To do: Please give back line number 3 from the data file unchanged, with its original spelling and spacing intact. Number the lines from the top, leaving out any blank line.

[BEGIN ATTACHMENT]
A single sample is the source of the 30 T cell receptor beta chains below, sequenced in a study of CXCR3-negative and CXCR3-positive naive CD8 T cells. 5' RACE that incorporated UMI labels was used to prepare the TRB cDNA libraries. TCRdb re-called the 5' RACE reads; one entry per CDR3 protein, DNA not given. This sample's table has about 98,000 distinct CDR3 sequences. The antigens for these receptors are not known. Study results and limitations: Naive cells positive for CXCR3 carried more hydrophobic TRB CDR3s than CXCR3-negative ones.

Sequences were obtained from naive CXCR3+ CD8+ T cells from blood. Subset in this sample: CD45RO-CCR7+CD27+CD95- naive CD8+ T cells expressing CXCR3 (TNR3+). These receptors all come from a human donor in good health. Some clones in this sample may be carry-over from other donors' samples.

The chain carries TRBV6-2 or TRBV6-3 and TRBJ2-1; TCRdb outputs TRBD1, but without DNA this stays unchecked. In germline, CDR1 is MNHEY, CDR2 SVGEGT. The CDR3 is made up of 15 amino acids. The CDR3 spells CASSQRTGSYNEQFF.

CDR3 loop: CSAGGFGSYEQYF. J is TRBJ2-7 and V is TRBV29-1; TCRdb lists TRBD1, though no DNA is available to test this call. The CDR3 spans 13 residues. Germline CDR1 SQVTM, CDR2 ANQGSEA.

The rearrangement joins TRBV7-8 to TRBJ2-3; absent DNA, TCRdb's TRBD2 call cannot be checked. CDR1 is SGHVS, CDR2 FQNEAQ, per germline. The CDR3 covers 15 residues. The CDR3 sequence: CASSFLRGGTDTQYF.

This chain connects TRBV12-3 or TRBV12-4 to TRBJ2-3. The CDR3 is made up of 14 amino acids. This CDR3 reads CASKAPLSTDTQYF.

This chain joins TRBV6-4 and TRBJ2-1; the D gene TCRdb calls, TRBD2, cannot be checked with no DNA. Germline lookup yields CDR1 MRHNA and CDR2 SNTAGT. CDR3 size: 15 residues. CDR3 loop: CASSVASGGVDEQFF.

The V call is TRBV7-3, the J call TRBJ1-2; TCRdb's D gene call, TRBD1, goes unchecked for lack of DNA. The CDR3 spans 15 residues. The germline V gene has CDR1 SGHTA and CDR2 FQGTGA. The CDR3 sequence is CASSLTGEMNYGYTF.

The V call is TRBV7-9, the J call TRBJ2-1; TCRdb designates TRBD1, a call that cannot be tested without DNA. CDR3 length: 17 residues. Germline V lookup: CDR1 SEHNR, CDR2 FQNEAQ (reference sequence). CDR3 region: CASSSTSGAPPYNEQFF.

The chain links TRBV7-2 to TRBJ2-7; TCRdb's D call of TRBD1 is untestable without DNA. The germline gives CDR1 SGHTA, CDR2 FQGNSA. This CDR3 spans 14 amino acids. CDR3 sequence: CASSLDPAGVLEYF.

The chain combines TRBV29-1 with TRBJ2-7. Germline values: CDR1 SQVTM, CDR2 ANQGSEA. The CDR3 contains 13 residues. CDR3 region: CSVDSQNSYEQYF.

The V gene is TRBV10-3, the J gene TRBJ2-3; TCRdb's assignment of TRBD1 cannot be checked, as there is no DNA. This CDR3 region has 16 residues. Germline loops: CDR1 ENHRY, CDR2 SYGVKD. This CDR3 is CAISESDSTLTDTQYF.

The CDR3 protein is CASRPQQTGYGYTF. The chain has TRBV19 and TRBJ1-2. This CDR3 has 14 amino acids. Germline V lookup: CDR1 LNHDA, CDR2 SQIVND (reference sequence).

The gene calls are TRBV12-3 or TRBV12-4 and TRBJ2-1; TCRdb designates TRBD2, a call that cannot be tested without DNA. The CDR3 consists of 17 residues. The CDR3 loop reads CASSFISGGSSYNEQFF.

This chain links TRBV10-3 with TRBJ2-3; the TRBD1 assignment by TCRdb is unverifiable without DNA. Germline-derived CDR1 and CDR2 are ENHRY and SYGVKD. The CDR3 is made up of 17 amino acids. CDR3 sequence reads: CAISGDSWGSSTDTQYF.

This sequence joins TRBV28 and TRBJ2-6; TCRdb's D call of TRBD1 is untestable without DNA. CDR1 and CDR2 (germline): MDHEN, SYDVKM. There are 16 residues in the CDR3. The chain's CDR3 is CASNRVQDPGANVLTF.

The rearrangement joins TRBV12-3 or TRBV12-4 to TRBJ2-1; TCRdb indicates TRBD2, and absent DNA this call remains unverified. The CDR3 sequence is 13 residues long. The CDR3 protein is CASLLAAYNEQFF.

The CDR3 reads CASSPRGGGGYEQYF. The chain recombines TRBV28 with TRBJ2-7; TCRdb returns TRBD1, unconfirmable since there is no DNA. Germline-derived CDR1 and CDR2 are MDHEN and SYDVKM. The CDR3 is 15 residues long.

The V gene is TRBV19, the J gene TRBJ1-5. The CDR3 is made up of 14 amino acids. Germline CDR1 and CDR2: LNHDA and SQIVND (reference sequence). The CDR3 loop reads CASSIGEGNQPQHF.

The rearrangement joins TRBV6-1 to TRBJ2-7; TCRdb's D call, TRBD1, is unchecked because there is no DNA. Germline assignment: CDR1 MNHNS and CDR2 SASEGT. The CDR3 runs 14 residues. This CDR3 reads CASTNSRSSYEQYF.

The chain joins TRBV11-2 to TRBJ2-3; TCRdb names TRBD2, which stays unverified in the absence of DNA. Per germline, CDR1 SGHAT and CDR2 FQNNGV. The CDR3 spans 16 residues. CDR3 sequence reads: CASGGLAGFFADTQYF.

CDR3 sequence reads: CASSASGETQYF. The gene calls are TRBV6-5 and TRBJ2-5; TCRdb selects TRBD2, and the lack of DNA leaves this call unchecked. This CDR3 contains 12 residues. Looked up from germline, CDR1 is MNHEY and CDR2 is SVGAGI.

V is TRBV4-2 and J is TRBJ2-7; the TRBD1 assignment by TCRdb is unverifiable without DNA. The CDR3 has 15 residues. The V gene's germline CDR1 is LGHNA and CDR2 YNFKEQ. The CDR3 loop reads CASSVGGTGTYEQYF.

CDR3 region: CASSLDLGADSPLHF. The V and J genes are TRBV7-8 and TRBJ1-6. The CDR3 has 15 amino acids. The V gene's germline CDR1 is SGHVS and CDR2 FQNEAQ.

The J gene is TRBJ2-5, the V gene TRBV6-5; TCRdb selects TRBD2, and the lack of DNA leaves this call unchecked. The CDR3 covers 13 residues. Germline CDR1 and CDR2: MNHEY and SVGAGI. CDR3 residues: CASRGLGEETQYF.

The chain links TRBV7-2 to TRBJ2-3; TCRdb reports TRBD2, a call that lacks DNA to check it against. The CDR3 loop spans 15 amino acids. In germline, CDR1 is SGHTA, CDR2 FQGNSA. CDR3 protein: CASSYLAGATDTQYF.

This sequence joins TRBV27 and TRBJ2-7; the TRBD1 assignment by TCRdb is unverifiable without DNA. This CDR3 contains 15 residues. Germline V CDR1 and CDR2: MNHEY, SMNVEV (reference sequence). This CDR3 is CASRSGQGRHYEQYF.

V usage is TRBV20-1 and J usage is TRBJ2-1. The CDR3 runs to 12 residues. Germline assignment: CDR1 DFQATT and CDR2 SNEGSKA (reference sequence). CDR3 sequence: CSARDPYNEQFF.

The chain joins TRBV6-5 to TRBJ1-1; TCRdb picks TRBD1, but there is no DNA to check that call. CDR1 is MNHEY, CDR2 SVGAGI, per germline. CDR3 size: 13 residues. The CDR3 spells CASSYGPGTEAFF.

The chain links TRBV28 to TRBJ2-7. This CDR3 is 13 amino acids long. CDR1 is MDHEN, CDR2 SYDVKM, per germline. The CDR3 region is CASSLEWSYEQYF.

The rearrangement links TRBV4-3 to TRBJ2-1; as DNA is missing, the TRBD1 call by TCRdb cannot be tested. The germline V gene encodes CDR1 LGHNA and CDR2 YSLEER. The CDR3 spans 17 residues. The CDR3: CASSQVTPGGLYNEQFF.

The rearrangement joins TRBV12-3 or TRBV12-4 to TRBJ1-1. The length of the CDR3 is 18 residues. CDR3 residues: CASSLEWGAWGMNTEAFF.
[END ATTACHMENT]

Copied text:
The chain carries TRBV6-2 or TRBV6-3 and TRBJ2-1; TCRdb outputs TRBD1, but without DNA this stays unchecked. In germline, CDR1 is MNHEY, CDR2 SVGEGT. The CDR3 is made up of 15 amino acids. The CDR3 spells CASSQRTGSYNEQFF.